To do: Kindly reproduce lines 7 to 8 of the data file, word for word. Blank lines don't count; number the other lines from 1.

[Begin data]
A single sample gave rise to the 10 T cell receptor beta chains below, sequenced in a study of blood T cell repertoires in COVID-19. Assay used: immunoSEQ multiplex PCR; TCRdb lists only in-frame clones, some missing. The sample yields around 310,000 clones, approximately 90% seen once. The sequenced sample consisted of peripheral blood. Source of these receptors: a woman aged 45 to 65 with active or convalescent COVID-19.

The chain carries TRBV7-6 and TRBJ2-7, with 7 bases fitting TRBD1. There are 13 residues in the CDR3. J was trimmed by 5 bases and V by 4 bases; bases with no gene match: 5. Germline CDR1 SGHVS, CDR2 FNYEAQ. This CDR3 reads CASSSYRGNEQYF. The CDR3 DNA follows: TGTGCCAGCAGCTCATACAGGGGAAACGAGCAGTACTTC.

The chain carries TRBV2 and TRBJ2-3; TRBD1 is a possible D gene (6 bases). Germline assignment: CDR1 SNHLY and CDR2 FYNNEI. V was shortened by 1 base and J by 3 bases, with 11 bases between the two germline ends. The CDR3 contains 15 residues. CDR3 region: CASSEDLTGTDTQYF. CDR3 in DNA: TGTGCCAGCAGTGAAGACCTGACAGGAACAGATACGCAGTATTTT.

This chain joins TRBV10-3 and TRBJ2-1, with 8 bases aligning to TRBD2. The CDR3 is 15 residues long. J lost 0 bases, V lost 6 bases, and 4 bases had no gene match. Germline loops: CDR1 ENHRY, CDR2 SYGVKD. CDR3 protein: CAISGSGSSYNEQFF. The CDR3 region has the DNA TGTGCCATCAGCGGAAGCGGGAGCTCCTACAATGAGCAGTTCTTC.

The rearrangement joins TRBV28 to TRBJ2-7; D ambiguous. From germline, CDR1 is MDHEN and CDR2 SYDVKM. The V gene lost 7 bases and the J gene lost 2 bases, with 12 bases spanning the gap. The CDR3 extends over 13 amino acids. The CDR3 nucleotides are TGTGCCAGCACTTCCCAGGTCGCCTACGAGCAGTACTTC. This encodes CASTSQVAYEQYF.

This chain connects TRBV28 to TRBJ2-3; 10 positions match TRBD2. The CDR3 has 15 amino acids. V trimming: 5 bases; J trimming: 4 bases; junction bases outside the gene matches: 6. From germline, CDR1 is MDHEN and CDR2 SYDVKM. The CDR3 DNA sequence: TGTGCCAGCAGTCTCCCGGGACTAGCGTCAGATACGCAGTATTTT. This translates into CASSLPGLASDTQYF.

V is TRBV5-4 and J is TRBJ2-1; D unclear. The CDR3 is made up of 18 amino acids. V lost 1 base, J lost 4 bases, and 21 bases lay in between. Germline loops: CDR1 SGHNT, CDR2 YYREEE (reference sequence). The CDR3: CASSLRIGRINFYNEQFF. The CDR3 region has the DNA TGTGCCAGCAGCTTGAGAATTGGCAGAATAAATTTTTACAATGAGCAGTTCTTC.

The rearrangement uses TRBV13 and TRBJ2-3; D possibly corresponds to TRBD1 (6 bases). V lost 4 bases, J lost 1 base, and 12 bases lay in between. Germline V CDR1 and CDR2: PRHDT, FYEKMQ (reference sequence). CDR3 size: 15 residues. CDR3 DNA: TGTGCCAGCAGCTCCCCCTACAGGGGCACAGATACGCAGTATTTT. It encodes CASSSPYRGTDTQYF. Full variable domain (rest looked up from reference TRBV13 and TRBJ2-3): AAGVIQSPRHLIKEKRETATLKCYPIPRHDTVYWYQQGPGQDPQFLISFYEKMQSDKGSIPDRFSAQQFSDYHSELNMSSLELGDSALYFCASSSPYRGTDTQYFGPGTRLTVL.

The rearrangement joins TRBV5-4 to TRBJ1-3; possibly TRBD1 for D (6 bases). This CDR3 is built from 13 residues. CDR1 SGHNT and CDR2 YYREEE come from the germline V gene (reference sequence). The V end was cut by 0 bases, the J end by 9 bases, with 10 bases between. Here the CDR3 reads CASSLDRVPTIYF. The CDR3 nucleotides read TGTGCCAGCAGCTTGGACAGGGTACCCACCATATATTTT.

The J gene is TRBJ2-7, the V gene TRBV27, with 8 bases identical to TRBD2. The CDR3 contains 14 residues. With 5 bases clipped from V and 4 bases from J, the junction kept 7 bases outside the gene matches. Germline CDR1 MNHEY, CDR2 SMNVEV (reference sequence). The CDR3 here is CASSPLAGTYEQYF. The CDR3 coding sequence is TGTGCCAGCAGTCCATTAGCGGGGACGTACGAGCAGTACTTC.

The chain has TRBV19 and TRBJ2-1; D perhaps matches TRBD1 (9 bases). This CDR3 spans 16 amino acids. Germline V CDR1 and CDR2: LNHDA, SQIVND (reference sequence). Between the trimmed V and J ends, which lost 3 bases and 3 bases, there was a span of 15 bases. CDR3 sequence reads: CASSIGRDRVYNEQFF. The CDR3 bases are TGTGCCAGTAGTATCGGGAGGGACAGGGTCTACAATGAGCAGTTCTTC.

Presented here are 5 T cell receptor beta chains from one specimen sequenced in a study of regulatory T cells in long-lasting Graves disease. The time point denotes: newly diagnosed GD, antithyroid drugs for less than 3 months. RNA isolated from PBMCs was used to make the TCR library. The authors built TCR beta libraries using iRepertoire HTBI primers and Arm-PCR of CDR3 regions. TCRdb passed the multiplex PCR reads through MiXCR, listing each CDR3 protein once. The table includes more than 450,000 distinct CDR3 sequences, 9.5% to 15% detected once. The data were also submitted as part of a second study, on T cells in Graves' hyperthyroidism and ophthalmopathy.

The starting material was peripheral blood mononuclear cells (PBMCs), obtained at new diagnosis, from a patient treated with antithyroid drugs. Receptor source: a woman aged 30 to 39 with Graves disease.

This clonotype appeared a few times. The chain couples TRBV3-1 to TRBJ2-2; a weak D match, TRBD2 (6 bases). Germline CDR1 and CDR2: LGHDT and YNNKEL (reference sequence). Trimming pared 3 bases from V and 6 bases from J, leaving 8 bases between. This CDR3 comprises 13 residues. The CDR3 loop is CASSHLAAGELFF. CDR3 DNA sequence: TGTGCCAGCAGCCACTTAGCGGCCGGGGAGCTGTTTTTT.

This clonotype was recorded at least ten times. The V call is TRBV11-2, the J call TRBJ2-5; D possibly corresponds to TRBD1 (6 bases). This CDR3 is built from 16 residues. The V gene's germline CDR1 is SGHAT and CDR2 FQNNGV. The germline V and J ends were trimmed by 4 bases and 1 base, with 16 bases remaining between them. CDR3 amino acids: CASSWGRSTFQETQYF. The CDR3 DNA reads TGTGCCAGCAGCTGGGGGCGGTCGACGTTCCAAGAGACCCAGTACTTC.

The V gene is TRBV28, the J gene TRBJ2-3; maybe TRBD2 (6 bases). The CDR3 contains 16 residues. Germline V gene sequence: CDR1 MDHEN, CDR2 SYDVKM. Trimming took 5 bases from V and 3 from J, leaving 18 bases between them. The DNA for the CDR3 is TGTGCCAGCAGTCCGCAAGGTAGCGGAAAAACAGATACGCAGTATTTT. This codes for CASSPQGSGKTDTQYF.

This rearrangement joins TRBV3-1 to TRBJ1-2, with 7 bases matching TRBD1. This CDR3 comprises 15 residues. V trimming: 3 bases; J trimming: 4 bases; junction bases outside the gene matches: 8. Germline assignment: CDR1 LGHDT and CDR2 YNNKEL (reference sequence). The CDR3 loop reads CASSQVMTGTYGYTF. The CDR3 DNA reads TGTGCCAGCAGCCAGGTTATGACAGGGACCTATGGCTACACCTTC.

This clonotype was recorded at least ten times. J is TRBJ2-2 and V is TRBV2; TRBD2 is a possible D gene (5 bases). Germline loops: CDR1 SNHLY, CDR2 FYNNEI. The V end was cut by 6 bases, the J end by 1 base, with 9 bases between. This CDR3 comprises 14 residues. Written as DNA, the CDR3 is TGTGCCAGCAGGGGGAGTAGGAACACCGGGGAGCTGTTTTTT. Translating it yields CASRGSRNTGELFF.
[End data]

V is TRBV5-4 and J is TRBJ2-1; D unclear. The CDR3 is made up of 18 amino acids. V lost 1 base, J lost 4 bases, and 21 bases lay in between. Germline loops: CDR1 SGHNT, CDR2 YYREEE (reference sequence). The CDR3: CASSLRIGRINFYNEQFF. The CDR3 region has the DNA TGTGCCAGCAGCTTGAGAATTGGCAGAATAAATTTTTACAATGAGCAGTTCTTC.

The rearrangement uses TRBV13 and TRBJ2-3; D possibly corresponds to TRBD1 (6 bases). V lost 4 bases, J lost 1 base, and 12 bases lay in between. Germline V CDR1 and CDR2: PRHDT, FYEKMQ (reference sequence). CDR3 size: 15 residues. CDR3 DNA: TGTGCCAGCAGCTCCCCCTACAGGGGCACAGATACGCAGTATTTT. It encodes CASSSPYRGTDTQYF. Full variable domain (rest looked up from reference TRBV13 and TRBJ2-3): AAGVIQSPRHLIKEKRETATLKCYPIPRHDTVYWYQQGPGQDPQFLISFYEKMQSDKGSIPDRFSAQQFSDYHSELNMSSLELGDSALYFCASSSPYRGTDTQYFGPGTRLTVL.